If excess electrical energy is produced, the facility can be connected to the grid and revenue generated via a Feed In Tariff contract negotiated with PG&E or other local electrical energy provider to supply electricity at wholesale rates.  Fortunately, recently passed legislation, S.B 1122, allows for very favorable Feed In Tariff rates compared to those offered in the past.  If a favorable Feed In Tariff contract is established, we may also want to co-locate a large solar farm as a second step to reducing electricity costs and securing our energy supply in Mariposa.

In locating such a facility one not only needs to think about the area of vacant land necessary for storing the biomass materials.  The biomass from forest thinning projects will typically be chips, chipped at the removal site, trucked and then stored near the biomass reactor site. A large storage area is necessary to assure year around operation as forest thinning operations are most likely seasonal.  Approximately 10 acres of biomass storage space is required to support the continuous operation of a 1 MW biomass facility. A 1 MW facility could supply approximately 5% of the County's electrical needs.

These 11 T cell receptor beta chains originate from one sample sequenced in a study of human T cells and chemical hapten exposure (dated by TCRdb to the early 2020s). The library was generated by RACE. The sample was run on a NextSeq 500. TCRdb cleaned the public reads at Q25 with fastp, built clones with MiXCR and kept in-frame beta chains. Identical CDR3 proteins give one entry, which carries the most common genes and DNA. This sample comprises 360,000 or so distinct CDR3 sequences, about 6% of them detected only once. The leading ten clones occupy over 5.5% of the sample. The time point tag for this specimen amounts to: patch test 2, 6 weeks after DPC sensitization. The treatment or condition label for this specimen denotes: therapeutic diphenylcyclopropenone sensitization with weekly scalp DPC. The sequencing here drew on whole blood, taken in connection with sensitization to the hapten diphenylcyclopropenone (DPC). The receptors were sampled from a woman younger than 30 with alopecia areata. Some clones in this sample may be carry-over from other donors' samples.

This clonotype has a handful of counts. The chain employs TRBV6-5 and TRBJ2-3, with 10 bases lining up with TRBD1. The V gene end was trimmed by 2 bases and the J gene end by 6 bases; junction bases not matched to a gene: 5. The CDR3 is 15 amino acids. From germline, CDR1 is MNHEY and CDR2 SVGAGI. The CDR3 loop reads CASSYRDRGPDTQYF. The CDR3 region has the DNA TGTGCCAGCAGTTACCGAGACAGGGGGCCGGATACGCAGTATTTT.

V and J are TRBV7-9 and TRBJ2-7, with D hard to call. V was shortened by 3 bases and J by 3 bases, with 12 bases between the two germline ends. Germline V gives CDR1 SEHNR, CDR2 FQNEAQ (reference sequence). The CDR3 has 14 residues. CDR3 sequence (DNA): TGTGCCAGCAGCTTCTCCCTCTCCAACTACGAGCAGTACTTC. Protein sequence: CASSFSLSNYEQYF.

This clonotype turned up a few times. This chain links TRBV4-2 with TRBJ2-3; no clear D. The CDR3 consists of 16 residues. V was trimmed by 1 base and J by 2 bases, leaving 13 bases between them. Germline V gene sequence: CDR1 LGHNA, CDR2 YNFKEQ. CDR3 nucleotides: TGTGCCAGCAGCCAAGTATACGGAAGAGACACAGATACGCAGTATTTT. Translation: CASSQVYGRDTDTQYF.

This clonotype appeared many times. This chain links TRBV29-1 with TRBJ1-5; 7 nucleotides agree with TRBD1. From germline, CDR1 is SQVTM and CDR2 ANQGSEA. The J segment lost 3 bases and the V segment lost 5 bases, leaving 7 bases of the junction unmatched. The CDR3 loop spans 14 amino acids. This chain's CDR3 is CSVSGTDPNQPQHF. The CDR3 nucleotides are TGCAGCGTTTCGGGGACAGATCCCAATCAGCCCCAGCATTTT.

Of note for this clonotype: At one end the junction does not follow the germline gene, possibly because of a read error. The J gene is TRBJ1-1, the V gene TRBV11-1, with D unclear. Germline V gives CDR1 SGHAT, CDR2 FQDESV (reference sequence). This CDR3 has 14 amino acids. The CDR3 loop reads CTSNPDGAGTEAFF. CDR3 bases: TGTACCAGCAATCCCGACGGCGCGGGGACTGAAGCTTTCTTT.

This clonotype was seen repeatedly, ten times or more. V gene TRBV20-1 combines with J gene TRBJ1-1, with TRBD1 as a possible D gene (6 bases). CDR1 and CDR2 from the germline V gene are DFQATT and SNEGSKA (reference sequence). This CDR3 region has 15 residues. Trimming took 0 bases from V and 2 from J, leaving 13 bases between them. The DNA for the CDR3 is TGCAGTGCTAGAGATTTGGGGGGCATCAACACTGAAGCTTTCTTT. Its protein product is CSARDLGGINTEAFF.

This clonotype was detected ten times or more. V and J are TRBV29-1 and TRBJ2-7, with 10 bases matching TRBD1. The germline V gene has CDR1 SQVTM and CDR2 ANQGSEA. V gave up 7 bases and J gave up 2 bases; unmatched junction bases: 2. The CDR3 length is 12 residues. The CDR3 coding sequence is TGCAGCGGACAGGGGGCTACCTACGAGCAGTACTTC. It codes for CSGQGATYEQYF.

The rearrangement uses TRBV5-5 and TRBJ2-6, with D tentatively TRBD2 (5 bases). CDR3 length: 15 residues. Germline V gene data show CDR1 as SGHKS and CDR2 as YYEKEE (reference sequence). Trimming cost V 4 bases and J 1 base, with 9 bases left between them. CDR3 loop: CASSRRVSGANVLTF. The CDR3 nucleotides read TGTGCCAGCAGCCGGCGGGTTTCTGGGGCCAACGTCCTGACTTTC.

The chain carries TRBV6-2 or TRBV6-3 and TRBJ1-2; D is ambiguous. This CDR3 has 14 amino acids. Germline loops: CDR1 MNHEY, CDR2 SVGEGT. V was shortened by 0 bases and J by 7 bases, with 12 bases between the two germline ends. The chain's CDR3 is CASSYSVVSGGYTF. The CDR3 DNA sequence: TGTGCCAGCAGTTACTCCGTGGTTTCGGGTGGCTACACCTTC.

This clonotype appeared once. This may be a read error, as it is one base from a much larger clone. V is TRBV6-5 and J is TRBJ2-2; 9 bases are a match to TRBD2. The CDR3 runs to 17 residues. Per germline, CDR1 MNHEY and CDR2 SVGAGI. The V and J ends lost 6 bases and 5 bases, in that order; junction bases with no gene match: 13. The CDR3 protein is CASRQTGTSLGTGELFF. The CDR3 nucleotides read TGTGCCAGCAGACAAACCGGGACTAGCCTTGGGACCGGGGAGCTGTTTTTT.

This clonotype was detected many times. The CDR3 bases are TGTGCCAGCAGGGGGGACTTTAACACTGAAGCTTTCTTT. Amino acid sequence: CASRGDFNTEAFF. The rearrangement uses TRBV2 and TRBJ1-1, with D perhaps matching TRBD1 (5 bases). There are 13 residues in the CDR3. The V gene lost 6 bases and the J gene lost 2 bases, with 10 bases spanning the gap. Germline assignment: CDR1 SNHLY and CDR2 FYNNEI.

While we are also looking at alternate sites, the County Solid Waste Facility and the adjacent industrial park would seem to be an ideal location for a biomass reactor and we have been in discussion with Greg Ollivier, the facility manager and County administrative staff regarding how such a biomass facility might fit into their short and longer-term plans.  The fact that a PG&E substation is located at the Solid Waste Facility also favors that site. Using the Solids Waste Facility as a gathering point for forest related biomass makes sense as that facility needs biomass-based carbon for their composting facility and there are currently large unused landfill areas available for biomass storage.